Effectively coping with depression requires a multi-faceted approach that encompasses professional treatment, a healthy lifestyle, and a commitment to learning. You can learn to transform negative habits into positive coping mechanisms to benefit both body and mind.
1. Avoid Drugs and Alcohol
Many individuals who abuse drugs and alcohol often have an underlying mental illness such as depression. Some turn to drugs or alcohol to self-medicate with the intent to escape, albeit temporarily, negative thoughts and feelings. The effects are temporary, however, and can often lead to continuous use, dependence and addiction. Over time, the abuse of alcohol and drugs may worsen the underlying illness.
Drugs or alcohol won’t make your depression better, but healthy living coupled with professional treatment can. It is possible you may be part of a high-risk population and may be more tempted to turn to alcohol or substances to cope. Being mindful of your habits is so important. If possible, talk with your therapist or healthcare provider about steps you can take to avoid heading down the path to addiction.
2. Remain Socially Engaged
It’s common for people suffering from depression to isolate themselves from friends and family. You may feel as though your friends don’t enjoy being around you, or that your family members are judging you. In many cases, these perceptions are just that: perceptions, which have been distorted by your illness.
Depression can change how we view ourselves, so it is important to surround yourself with a support system consisting of friends, relatives, and fellow support group members you can trust to reflect your moods and behaviors. Resist the urge to turn down social invitations. If friends are inviting you to join them for dinner, they’re doing so because they enjoy your company and want to spend time with you. Say yes to the opportunity! Spending time with friends can leave you feeling energized and happier, despite your initial desire to stay home (remember - that's your illness talking!).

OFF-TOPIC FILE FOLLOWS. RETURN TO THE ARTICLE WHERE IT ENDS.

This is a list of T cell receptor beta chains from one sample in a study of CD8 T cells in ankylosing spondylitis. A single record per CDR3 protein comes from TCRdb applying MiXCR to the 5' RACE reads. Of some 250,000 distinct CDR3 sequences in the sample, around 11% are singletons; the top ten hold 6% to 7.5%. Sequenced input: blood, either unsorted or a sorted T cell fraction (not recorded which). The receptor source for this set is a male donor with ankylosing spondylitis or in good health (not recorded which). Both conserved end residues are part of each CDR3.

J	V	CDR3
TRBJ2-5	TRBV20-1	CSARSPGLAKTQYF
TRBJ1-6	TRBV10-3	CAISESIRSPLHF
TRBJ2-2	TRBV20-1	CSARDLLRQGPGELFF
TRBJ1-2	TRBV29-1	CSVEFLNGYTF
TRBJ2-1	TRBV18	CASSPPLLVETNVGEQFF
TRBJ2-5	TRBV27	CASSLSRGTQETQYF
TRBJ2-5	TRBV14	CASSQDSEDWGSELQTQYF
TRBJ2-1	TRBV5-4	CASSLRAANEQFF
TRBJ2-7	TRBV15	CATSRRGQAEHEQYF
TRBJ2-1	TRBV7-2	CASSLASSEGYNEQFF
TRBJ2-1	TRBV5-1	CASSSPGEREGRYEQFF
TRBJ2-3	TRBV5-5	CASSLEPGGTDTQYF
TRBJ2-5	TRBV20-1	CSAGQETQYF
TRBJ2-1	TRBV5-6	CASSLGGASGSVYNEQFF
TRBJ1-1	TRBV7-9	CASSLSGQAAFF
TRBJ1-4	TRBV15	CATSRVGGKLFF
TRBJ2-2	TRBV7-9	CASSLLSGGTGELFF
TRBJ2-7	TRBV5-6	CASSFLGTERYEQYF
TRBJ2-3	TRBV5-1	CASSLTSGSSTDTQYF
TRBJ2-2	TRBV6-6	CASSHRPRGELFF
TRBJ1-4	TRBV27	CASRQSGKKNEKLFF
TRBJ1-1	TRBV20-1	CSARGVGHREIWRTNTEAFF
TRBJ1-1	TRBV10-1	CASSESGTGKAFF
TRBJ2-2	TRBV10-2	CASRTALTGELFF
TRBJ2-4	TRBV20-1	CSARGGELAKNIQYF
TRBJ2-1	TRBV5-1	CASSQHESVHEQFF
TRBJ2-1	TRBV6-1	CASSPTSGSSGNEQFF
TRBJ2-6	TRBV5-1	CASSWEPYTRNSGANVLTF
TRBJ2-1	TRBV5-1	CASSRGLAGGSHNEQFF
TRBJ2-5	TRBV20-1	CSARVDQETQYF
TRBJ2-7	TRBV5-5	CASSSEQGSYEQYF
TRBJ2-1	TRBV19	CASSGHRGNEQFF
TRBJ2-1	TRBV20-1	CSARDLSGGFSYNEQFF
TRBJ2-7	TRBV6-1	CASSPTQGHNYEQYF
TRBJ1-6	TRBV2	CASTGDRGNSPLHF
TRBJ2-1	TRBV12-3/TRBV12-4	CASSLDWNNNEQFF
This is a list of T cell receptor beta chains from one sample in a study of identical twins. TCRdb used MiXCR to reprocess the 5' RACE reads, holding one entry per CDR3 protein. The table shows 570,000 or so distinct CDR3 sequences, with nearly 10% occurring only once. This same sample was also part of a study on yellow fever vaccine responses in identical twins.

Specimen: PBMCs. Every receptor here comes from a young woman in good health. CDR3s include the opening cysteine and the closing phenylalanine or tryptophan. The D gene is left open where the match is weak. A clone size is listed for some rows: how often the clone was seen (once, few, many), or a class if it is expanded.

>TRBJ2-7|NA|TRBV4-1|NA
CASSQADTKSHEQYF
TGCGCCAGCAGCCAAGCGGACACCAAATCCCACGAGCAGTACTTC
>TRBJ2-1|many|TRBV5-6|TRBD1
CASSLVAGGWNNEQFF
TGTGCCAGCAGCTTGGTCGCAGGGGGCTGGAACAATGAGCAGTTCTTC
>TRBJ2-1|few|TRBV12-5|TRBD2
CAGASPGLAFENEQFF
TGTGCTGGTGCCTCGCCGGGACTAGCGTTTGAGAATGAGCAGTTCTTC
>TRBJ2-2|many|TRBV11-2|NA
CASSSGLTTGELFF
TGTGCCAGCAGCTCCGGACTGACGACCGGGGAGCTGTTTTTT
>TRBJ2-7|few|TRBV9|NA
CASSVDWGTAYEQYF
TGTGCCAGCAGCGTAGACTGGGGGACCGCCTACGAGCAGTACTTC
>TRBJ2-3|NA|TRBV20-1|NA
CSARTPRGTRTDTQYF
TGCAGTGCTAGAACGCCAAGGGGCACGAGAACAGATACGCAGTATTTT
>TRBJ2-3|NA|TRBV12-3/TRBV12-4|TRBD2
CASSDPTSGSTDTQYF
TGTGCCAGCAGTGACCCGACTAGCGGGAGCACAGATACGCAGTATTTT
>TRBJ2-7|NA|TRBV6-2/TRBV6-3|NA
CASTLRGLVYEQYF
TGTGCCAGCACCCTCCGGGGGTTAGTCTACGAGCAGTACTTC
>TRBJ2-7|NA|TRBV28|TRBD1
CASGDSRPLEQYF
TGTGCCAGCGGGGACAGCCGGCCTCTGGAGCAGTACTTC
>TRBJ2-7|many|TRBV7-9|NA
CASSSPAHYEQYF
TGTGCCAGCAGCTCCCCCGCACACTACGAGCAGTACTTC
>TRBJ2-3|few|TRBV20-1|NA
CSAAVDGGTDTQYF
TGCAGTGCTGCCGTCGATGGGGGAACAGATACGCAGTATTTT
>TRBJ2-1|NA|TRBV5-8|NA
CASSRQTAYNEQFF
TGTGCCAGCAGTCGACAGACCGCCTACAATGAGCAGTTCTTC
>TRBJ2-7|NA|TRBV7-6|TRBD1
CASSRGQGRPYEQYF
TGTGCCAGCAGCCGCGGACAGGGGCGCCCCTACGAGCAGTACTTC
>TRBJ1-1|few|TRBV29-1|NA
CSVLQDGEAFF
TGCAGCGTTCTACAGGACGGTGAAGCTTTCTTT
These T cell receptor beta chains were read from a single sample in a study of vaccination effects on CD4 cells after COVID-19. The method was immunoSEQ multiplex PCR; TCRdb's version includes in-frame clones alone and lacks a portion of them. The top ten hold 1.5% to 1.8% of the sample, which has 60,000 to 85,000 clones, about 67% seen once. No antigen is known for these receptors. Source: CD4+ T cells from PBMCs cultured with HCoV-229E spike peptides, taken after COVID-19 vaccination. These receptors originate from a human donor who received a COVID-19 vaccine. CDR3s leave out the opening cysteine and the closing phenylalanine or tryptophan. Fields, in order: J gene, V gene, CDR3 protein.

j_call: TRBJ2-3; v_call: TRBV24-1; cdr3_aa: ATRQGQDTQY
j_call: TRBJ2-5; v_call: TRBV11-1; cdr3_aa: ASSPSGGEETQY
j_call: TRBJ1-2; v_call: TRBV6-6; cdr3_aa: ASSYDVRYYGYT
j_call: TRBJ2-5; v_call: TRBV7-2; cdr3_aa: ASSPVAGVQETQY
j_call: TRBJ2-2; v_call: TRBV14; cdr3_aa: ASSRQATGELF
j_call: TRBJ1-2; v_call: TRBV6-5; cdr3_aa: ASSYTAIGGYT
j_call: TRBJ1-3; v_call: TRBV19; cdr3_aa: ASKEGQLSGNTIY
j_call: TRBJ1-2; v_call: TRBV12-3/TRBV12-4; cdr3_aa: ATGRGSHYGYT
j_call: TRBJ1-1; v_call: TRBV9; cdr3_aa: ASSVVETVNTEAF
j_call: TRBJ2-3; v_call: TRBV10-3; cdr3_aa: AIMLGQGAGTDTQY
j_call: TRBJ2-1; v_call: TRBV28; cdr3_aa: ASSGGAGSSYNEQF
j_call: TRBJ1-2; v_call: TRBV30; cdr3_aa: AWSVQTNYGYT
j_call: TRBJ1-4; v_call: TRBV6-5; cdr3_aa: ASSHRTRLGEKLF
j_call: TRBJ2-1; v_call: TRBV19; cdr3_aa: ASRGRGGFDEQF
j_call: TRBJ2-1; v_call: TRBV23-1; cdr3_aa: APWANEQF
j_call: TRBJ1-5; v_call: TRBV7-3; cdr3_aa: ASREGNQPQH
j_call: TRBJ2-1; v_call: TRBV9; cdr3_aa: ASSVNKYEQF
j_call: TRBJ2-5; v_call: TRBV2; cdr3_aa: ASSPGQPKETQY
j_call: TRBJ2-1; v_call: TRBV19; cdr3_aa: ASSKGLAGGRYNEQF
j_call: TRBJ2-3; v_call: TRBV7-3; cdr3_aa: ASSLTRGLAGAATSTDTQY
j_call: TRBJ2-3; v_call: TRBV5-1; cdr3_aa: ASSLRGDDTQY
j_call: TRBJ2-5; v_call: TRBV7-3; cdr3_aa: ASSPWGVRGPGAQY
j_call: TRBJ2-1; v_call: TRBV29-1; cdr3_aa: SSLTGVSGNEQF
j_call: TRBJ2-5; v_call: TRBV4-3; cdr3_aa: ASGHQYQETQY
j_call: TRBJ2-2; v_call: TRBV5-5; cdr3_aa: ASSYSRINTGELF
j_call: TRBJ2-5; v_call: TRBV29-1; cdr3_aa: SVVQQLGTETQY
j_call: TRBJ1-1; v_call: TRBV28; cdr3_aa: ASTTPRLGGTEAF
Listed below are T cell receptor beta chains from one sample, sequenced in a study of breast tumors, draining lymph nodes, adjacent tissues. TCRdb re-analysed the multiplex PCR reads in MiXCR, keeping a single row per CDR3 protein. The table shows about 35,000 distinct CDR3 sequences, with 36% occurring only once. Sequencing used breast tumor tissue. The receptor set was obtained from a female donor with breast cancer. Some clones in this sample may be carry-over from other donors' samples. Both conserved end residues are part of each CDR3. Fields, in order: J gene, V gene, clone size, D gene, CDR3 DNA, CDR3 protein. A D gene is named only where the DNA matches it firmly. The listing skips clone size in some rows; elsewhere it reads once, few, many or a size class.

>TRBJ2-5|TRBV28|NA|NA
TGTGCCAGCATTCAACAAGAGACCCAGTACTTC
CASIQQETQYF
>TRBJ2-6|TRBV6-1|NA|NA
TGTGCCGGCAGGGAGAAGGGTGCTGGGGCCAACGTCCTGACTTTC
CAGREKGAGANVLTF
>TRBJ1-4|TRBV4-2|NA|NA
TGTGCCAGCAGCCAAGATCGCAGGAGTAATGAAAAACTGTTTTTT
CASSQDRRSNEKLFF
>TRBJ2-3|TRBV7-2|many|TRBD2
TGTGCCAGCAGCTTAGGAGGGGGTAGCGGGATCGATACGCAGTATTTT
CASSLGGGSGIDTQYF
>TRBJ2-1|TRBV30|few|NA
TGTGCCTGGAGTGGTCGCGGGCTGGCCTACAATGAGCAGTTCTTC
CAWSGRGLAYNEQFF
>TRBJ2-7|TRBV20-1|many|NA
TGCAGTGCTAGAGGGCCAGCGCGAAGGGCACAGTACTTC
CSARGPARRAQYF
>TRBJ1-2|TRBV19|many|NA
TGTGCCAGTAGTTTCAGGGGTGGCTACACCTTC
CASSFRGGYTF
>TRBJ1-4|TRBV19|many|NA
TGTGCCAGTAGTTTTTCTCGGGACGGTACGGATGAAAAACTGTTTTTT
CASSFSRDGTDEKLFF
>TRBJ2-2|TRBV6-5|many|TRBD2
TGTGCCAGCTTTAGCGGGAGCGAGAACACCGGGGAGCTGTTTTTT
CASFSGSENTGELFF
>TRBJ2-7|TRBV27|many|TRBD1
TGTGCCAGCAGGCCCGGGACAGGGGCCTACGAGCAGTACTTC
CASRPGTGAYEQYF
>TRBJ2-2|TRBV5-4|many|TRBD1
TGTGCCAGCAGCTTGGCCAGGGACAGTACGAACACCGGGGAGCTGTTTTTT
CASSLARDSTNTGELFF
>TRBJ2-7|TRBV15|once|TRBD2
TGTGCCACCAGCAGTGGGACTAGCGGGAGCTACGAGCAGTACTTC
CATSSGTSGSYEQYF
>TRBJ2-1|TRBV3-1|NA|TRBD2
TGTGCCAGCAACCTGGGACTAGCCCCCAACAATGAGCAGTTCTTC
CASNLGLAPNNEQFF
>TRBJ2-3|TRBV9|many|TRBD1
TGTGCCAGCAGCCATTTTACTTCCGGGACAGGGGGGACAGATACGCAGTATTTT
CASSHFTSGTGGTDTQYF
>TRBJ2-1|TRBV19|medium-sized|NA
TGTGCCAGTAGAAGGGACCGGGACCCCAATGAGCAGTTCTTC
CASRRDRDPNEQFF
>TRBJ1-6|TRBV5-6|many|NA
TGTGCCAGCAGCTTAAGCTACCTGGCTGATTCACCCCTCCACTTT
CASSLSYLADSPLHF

3. Get Your Heart Rate Up with Exercise
When you feel like curling up in bed with the covers over your head, exercising is probably the last thing on your mind. Even though it may be difficult, commit to exercising for just five minutes. Tell yourself that if you’re still not into it after five minutes, you give yourself permission to stop. Another good tip is to exercise during the commercials while watching television. It's amazing how just a few minutes of activity every hour can help.
You might find after five minutes of aerobic exercise or vigorous walking that you’re pumped up enough to continue. Exercise can boost your mood for hours due to the endorphins it releases. Regular exercise every day or a few times each week can have positive, long-term impacts on depression.
4. Practice Positive Self-Talk
A symptom of depression is that you may have constant negative thoughts about yourself. These are sometimes reinforced by negativity you may hear (or perceive) from the people around you. But with conscious effort, many people are able to turn those negative thoughts into positive action and confidence-boosting self-talk.
Negative thought patterns can be reversed when you work with a therapist to develop strategies for identifying your self-doubts. Accepting compliments, recognizing the good things about yourself, or just talking openly with close ones are some things that can help. Learning to take in the positive that contrasts the negative can help to transform your outlook.
Overcoming depression is a long-term effort requiring lifestyle changes and a commitment to your treatment regimen. Through recognizing warning signs and taking actions designed to beat your symptoms, you can regain control over your illness – and your life.
Steve Johnson is dedicated to promoting health and wellness in all aspects of life. Studying in the medical field has shown him how important it is for reputable health-related facts, figures, tips, and other guidance to be readily available to the public. He created PublicHealthLibrary.org with a fellow student to act as a resource for people’s overall health inquiries and as an accurate and extensive source of health information. When he isn’t hard at work in his studies, Steve enjoys playing tennis and listening to his vintage record collection.
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